When establishing an estate plan it is important to determine how you own something, such as an investment account, real estate property or even a checking account. Consider the example of a couple who brings not only separate property to a second marriage, but children as well, like many blended families in Michigan. The couple went about classifying all of their assets as joint tenancy. Joint tenancy or joint tenants is a term that deals with the rights of survivorship.

The couple put everything into joint tenancy for convenience, should one of them become incapacitated the other spouse would be able to manage the account and pay the bills. This might make sense from an account administration point-of-view, but not so much from an estate planning view. The couple had determined that many of their joint tenancy assets had a different beneficiary than the surviving spouse.

To add even more complications, the wife had a different payable on death designation than her husband on several of her accounts. Although the account listed her husband as a joint tenant or account holder, she had intended for her son to be the beneficiary of these accounts upon her death. Under joint tenancy the accounts would have gone to the husband and then upon his death, to her son.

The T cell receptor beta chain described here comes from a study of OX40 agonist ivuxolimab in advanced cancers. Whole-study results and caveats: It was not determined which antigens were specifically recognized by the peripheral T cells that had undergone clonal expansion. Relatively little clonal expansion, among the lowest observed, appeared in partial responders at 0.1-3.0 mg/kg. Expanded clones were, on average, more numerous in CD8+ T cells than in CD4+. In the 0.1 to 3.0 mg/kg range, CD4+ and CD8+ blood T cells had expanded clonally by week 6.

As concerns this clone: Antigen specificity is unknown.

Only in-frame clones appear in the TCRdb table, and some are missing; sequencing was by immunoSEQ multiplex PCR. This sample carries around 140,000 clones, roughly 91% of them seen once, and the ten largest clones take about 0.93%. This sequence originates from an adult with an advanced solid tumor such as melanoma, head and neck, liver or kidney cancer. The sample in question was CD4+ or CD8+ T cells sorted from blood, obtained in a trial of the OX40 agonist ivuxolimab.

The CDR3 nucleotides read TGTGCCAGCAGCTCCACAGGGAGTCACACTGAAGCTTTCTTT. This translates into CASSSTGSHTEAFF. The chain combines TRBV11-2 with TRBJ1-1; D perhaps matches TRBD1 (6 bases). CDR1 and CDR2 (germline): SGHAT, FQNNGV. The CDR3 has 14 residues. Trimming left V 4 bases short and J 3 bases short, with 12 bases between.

Like many people, the couple just assumed that the assets held through joint tenancy would transfer to the payable upon death designated beneficiary as intended, not the surviving spouse. That was not the case in every account and asset held by the couple. A solution to the problem could be a durable powers of attorney, rather than a joint tenancy.

Designating a durable powers of attorney allows each spouse to manage the other’s accounts while he or she is alive and incapacitated, whereas upon one spouse’s death, the account or property would pass to the payable upon death designee. A durable powers of attorney offers much more than just account making decisions and should be discussed with an estate planning attorney to explore all of its possibilities.

Of course, it is always a good idea to discuss how your property and assets are titled with an attorney in your state as well, to ensure local laws are addressed and your accounts will be managed as you intend. As discussed in a previous post, a joint tenancy has other limitations, including possible inheritance tax issues in certain situations.

Source: Times-Herald Record, “Your Finances: Asset titles can make or break estate planning,” Laura Medigovich, June 23, 2012

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